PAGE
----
Monday, October 26, 2009

Autumn leaf

Autumn or Fall. I didn’t care which name a person used for this season. It was the one season I loved most during my childhood.

It was the season where I didn’t have any chores.

Or at least I didn’t have as many. By this time, we had planted all of the vegetables and harvested them from the fields. We no longer had to mow the grass since the ground was too soft to support the large, heavy tractor tires. I had weaned those young calves from their milk buckets and they could now eat grass and hay like the rest of the cows.

Still, we had a few things that always needed done: feeding the pets and livestock as well as gathering the chicken eggs. But during the colder months, it felt like a vacation from some of the more strenuous chores.

I am about to gloat here, people! I never had two chores to do, although I’ve seen many people in the suburbs and city do them. I didn’t have to do the winter chore of shoveling snow. Why should I shovel around all that snow when we had a farm tractor to do it? With the plow hooked on the front, my father performed this task in fear we would get the tractor stuck in a snow drift. As for the second chore, I didn’t have to rake leaves in the Fall.

Can you imagine trying to rake leaves on 5.6 acres of property? It would take so much time that I would still be raking during spring thaw. Besides, leaves are good mulch for the lawn.

So . . . why am I writing this story? Because I still raked leaves . . .

First though, I tried to catch them. To get me outside to play, my mother once told me if a person caught the falling Autumn leaves, they could make a wish come true. This thinking was a little like blowing out a candle on a birthday cake but it didn’t involve open flame and the possible third-degree burns.

So, of course, I went traipsing outside while running my little legs ragged. In early Fall, I found the task challenging since so few branches would shed their colorful canopies. By the middle of the season, the novelty of leaf-catching waned when showers of the dead castoffs covered my head. This became the time when I broke out the rake.

I didn’t do the whole 5.6 acres. I didn’t even do just the backyard by the house. I did this little side section where I collected just enough to make a big pile.

Then I jumped into it.

Leaf jumping. It is such a whimsical, Autumn thing for a kid to do. I listened to the crackles of red, yellow, and brown leaves around my body. I made leaf angels on the cool grass. I burrowed like a gopher underneath and stayed quiet as a cat would trot through the hedgerow headed for the shed. Then I jumped out, roaring, scaring the crap out of it as the cat dashed off with heart thumping.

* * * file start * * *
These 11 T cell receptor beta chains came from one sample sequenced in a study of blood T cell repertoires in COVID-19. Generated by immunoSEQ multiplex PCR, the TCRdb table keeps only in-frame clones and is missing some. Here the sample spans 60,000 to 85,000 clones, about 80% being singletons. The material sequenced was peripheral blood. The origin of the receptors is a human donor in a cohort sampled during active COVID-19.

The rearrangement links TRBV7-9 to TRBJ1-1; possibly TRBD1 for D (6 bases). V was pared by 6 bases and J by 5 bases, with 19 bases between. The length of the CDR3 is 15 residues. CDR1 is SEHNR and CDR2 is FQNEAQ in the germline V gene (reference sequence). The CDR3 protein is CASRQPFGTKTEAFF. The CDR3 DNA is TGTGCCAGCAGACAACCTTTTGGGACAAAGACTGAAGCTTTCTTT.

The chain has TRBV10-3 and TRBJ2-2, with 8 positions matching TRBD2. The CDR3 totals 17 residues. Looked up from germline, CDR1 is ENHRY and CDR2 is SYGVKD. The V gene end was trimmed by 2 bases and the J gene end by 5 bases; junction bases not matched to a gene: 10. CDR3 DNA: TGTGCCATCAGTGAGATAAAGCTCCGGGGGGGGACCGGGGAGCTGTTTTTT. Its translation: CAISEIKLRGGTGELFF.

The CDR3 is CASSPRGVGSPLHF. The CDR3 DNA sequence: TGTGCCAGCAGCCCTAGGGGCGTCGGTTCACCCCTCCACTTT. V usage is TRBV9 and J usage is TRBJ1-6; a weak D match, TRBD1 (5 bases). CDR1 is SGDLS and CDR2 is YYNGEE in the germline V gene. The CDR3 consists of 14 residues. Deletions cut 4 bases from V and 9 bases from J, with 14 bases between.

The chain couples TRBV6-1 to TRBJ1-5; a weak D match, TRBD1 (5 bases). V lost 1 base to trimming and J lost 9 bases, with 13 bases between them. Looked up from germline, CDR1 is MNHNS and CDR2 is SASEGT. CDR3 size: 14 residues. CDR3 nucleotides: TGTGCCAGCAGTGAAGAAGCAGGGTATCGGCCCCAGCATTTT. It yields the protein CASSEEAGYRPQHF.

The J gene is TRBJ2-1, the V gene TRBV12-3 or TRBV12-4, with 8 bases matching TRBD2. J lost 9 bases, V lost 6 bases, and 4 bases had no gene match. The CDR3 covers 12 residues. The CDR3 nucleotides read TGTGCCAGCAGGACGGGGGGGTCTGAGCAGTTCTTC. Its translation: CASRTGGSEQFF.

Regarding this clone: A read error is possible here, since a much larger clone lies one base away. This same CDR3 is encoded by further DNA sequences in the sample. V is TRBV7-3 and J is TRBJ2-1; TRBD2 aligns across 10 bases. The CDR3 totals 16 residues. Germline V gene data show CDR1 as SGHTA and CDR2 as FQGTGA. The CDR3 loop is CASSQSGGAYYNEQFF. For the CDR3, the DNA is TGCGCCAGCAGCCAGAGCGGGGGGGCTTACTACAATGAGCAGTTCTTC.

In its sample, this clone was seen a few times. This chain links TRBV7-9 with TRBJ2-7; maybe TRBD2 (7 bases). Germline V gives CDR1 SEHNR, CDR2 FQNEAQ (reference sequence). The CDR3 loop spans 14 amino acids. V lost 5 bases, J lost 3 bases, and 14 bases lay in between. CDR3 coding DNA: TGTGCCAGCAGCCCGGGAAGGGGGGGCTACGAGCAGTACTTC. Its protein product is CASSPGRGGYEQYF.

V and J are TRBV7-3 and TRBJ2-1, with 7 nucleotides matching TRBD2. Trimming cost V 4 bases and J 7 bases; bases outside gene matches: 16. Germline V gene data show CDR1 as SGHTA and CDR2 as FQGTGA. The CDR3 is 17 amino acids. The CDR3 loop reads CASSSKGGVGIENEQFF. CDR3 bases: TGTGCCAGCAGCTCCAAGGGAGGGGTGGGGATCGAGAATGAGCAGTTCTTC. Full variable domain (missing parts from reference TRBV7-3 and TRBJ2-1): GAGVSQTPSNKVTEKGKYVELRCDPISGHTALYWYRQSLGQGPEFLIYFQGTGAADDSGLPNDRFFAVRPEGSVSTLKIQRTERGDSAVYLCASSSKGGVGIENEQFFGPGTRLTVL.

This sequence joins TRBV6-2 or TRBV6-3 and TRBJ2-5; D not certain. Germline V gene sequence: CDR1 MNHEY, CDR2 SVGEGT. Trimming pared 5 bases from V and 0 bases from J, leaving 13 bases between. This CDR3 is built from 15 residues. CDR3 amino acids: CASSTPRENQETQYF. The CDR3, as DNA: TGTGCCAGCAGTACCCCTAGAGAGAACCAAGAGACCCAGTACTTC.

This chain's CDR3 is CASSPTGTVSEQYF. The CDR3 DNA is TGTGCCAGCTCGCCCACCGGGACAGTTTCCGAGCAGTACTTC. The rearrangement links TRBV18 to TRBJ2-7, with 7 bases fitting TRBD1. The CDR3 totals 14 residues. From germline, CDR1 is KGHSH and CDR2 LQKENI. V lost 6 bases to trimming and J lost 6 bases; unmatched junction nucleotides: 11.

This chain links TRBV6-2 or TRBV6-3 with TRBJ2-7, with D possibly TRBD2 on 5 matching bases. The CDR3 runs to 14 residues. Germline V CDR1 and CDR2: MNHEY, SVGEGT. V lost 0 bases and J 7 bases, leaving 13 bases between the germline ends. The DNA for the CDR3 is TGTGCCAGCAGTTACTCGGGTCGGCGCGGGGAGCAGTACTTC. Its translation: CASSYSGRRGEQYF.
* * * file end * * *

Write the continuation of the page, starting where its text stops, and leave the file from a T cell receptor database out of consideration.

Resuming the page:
Of course, the cats always got even with me for pulling this prank.

I only risked leaf-jumping in the same pile for two days. After that, the leaves belonged to the cats since all this available cover made a fine place to do a little cat business. When I saw the shiny stickiness and smelled the ripe odor of bodily functions, I left their litter box alone.

I placed the rake back into the shed. Then I headed inside the house for a cup of hot chocolate, ready for winter.


  1. Fun memories. I can remember revisiting leaf-piling and jumping when my kids were little. I may just visit again.. without them. Thanks for the autumn smiles. :)

  2. For us Joneses, city-dwellers as we are, Leaf-Raking Day is one of our grand family traditions. Heck, our grown kids will call to make sure they don't miss it (I think they're just after the hot cocoa, but hey, it gets the leaves raked. . .)

    And somewhere in our archives are a bunch of photos of various of our kids being tossed into the leaf-pile, either by their parents, or, more recently, their older siblings. . .

    ('Course, when the leaf-pile-tossing is finished, we bag the leaves up and take 'em to the curb; no cat-business allowed. . .)

    Good story, Michelle. . .

  3. I am such an autumn person myself. Love the crisp air, the beautiful colors, the sports (World Series! Football!), the excellent treats like pumpkin pie, Thanksgiving, Halloween... Great season, and you wrote a great tale about it.

  4. We're lucky to find a pile of leaves dry enough to scuffle through - good old English rain puts paid to them soon, as often as not. But the resultant skeletons left on pavements have their own charm...

  5. I could just see that little girl with a rake probably taller than she, gathering leaves into a mound, a smile on her face at the prospect of landing on the middle of it. Thanks for sharing this wonderful story told so well, as usual.

  6. I had the good fortune of being able to jump into leaf piles which had been raked by my Grandfather. All the fun, with none of the work!!

    Thanks for the memories.

  7. Hilary: You're never too young to jump in a pile of leaves. Go for it!

    Desmond: You made it into a family tradition? So cool!

    Suldog: Don't forget hockey as the start of a Fall sport too! I sure won't...

    Jinksy: Just admiring the leaves and their symbolism, cast-offs giving nutrients to the soil to start a richer life anew to the grass, can be seen as beautiful too.

    Judith: Not only the leaves had that special charm, but also the rake. It was a metal one with those tines that no longer hooked together, so it made a type of metal, tingy, sound whenever striking each other. Autumn music...

    Buckskins: You had a shortcut, and enjoyed an actvity with a loved one. No sweeter thing than that.

  8. Ah, I miss the fall. Loved jumping in the piles of leaves every year. We'd play football, and getting tackled in the leaves made it all the better.


  9. what a very lovely remembrance. so glad you shared it.

  10. Knucklehead: The things we would do if we were kids again. But at least we have wonderful memories of those times.

    Lime: Thanks!


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